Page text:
How the Beeb struggled to adapt to radio pirate ways
PUBLISHED: 07:31 21 September 2017 | UPDATED: 10:04 21 September 2017
Opinion: David Clayton recalls how the informal style of ex-pirate radio DJs proved a problem for their new BBC bosses 50 years ago.
Fifty years ago, we were treated to an overhaul of our national radio listening. Looking back, it was a long overdue re-shuffle of the BBC’s radio networks and was rather forced on the corporation as they looked to fill the pop music vacuum left by pirate radio’s demise.
Those famous boats that rocked were silenced with some “strong-arm” Government legislation in August 1967 leaving millions of us hungry for the non-stop hits of the day. Gone from the dials were the quaintly-named, but evocative “Light Programme,” “Third Programme” and “Home Service” and along came Radios 2, 3 and 4 with the much-heralded arrival of Radio 1 taking over the Light Programme’s old medium wave frequency of 247 metres. The older ones amongst us will, no doubt, be singing the jingle right now!
Many of the pirate DJs we’d grown to know and love jumped ship and landed ashore at Broadcasting House. On Saturday September 30 1967 Radio 1’s new Breakfast Show kicked off with Tony Blackburn playing The Move’s “Flowers in the Rain”, Keith Skues hosted “Saturday Club” at 10am and then came Emperor Rosko with “Midday Spin.” Those pirate radio names went some way to assuaging the national anger over the pirate padio cull.
For fans of the heady “watery wireless” days like me, it was nowhere near what we’d enjoyed. The BBC, at the time, wasn’t used to DJs just sitting there with a pile of vinyl records and ad-libbing, they were more used to announcers and scripts. The other problem was “needle time.” The pirates played what they wanted and as much as they wanted but the Beeb was constrained by a Musicians’ Union agreement to play a good percentage of live music and to that end, employed numerous orchestras. So, you’d probably hear Frank Chacksfield and his Orchestra playing a Beatles tune rather than the Beatles record itself and the Northern Dance Orchestra knocking off a Rolling Stones medley. Then, as the broadcasting day progressed, Radio 1 shared programmes with Radio 2.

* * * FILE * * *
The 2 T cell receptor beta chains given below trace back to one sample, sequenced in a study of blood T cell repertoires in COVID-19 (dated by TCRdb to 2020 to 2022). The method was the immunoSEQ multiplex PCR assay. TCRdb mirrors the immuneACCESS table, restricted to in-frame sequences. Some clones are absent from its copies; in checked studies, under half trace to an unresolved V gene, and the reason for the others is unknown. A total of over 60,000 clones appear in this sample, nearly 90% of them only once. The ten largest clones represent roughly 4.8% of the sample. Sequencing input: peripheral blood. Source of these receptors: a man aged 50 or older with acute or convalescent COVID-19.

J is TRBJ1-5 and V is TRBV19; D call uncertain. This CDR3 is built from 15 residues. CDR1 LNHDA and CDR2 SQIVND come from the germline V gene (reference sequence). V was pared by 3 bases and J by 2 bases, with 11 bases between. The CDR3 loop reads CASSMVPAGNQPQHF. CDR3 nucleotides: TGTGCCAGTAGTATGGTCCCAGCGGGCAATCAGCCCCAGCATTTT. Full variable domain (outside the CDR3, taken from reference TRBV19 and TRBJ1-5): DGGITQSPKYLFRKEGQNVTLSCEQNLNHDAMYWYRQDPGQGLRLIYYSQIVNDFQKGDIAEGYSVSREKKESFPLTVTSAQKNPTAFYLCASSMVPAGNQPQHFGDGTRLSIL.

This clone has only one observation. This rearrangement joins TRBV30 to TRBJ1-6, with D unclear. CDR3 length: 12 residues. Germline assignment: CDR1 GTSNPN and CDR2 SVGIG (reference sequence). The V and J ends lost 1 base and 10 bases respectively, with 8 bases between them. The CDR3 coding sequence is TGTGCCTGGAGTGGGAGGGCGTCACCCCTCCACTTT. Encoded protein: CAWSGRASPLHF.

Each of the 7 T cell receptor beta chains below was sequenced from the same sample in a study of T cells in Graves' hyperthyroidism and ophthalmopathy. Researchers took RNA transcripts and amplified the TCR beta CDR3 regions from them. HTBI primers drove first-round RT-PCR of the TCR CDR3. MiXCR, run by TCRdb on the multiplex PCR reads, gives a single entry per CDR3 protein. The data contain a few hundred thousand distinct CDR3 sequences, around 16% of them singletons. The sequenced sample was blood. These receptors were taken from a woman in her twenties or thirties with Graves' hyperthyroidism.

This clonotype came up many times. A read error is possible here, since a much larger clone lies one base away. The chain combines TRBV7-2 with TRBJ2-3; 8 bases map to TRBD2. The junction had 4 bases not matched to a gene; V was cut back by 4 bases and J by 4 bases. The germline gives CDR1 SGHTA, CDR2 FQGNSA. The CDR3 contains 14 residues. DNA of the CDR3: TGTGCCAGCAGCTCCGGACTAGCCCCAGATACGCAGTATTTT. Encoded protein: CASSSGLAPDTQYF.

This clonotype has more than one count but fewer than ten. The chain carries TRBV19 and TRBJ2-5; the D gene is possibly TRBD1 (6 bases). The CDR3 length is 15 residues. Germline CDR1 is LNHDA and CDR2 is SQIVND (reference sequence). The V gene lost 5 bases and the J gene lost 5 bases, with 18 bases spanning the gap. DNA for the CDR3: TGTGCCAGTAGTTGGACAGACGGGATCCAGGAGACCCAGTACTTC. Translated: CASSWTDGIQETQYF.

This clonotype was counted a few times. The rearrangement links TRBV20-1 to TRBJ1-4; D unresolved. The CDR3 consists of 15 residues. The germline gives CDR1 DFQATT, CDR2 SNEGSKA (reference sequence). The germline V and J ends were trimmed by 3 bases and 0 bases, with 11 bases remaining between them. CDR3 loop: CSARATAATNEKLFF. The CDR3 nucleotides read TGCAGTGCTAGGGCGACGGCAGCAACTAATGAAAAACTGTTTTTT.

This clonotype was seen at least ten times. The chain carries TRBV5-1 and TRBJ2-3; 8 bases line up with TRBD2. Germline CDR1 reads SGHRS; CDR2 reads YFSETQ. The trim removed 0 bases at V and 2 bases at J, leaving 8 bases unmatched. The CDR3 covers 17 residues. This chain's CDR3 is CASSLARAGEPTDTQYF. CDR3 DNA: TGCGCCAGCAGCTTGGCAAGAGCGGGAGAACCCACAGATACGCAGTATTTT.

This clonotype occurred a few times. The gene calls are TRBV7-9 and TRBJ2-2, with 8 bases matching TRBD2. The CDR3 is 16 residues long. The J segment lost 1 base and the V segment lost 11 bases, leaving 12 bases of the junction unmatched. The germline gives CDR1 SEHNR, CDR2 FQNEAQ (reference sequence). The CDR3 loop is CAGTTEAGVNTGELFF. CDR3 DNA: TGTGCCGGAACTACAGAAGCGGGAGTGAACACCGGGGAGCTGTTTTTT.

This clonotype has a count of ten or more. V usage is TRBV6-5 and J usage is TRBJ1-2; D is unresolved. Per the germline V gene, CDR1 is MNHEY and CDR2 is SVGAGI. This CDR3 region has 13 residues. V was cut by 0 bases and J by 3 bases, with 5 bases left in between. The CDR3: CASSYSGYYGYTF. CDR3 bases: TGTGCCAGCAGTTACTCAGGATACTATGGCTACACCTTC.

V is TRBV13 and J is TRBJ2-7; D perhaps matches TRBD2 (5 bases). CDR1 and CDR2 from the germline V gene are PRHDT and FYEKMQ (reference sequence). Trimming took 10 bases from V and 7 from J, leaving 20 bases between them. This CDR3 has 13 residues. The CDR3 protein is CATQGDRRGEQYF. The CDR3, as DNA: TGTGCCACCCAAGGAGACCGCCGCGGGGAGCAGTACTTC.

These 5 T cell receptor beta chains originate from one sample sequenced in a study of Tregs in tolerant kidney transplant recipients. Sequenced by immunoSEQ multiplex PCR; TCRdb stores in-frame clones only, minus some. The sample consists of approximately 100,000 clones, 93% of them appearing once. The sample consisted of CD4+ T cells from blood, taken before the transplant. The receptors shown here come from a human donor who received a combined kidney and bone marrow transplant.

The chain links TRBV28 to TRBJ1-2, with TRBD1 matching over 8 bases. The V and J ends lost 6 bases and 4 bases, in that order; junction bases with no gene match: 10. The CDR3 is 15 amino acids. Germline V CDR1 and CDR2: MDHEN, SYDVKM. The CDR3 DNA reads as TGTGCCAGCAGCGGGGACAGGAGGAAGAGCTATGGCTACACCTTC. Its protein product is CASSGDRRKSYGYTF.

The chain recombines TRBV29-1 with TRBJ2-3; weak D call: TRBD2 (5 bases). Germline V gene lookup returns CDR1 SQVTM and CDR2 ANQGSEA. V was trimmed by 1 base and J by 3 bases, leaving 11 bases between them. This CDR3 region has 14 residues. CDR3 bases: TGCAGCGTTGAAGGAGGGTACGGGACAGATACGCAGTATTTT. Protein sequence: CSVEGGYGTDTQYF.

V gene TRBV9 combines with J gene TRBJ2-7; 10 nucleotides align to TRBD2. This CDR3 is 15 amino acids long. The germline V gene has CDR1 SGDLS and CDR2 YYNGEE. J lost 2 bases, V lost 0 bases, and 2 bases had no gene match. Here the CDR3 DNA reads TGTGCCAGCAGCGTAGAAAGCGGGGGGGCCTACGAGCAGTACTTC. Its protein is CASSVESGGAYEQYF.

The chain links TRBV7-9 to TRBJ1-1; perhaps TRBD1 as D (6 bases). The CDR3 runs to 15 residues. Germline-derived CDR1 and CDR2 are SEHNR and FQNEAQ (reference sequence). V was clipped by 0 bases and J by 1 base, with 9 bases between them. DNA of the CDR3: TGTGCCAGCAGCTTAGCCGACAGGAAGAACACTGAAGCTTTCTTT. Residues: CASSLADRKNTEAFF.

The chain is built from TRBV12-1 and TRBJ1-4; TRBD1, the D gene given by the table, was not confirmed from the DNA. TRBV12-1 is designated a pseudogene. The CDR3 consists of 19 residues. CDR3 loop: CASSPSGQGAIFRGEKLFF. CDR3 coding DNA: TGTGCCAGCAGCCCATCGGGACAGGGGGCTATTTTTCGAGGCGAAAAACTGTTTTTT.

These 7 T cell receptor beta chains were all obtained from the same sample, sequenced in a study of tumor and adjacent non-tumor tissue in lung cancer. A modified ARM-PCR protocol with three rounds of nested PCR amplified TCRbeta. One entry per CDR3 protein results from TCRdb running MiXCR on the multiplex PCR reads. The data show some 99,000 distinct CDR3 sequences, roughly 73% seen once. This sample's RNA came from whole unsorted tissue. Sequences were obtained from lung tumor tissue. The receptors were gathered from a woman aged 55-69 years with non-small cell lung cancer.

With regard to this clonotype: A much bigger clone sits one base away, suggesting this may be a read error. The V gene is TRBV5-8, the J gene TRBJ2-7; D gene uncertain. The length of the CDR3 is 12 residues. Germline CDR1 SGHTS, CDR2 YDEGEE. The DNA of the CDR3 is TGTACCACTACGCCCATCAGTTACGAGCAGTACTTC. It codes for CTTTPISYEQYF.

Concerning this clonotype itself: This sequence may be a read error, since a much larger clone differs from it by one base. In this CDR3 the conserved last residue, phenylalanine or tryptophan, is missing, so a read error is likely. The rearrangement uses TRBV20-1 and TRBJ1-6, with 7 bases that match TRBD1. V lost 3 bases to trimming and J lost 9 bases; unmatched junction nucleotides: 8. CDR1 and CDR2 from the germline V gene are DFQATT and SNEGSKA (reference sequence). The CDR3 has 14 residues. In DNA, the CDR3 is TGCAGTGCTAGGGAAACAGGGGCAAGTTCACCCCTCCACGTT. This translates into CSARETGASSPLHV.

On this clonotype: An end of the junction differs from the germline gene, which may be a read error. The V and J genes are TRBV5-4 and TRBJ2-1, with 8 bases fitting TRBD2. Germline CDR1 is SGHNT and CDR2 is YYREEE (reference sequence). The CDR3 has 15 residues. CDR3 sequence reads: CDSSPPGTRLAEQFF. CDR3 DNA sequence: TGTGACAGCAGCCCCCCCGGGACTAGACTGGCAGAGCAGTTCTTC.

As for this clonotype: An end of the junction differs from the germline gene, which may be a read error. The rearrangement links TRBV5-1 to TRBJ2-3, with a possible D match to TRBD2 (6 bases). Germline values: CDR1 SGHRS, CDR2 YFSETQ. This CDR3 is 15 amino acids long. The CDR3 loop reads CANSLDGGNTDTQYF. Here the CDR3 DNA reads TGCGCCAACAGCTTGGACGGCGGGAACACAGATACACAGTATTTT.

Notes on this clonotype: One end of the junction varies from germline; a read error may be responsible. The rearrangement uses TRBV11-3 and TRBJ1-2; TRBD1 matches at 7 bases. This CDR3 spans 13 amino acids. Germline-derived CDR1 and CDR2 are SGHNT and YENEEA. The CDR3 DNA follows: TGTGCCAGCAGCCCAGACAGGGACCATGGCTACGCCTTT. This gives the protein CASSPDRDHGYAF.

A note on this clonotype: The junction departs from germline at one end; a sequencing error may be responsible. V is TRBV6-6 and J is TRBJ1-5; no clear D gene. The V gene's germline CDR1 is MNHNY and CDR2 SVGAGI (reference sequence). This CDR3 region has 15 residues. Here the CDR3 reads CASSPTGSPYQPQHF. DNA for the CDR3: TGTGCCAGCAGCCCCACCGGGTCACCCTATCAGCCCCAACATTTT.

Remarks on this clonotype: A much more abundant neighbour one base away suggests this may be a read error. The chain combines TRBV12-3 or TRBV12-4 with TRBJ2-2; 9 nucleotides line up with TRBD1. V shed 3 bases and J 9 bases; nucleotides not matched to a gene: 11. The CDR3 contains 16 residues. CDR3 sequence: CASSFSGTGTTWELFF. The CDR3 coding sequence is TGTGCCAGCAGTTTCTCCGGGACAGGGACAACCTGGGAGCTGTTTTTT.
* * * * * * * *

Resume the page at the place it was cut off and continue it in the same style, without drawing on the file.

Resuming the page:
The pirate DJs almost certainly didn’t moan about it at the time, grateful as they were to have a job with the nation’s broadcaster, but unlike their programmes on board the ships, which were basically one man and a pile of records, BBC producers would be hovering in the background timing links, choosing the music the DJs could play and insisting on production meetings. A stop-watch ruled and to start with ad libs and the resulting knock-about fun were scripted out. We heard the difference and it wasn’t the same.
I’m not sure the recording exists now but on Radio 1’s first day, as Emperor Rosko shouted his high-energy, groovy, mid-Atlantic DJ patter up to the news bulletin, John Dunn was heard to intone something like, “This is BBC Radio One (pause) now the news at 12.30 (longer pause) …in English!
It’s difficult to conceive half a century on, but the pirate stations gave broadcasting a huge kick up the backside. Having spent most of my working life in radio there’s no doubt, as far as I’m concerned, that the pirate DJs forged a style which still influences today. It was informal, it was chatty, it was interactive and fun. Radio 1 got there in the end and I was a huge fan because they wrestled a bit more needle time from the MU and gradually cut the DJs some slack, although the brilliant Kenny Everett took a little too much of it!
The BBC claimed a huge audience for Radio 1 very quickly. However a national newspaper remained a tad cynical, recognising the pirates had created an audience the BBC simply “cashed in on.” Had the pirates still been on air, would it have been so successful? I’m not so sure, but you’ve made it to 50, so Happy Birthday Radio 1!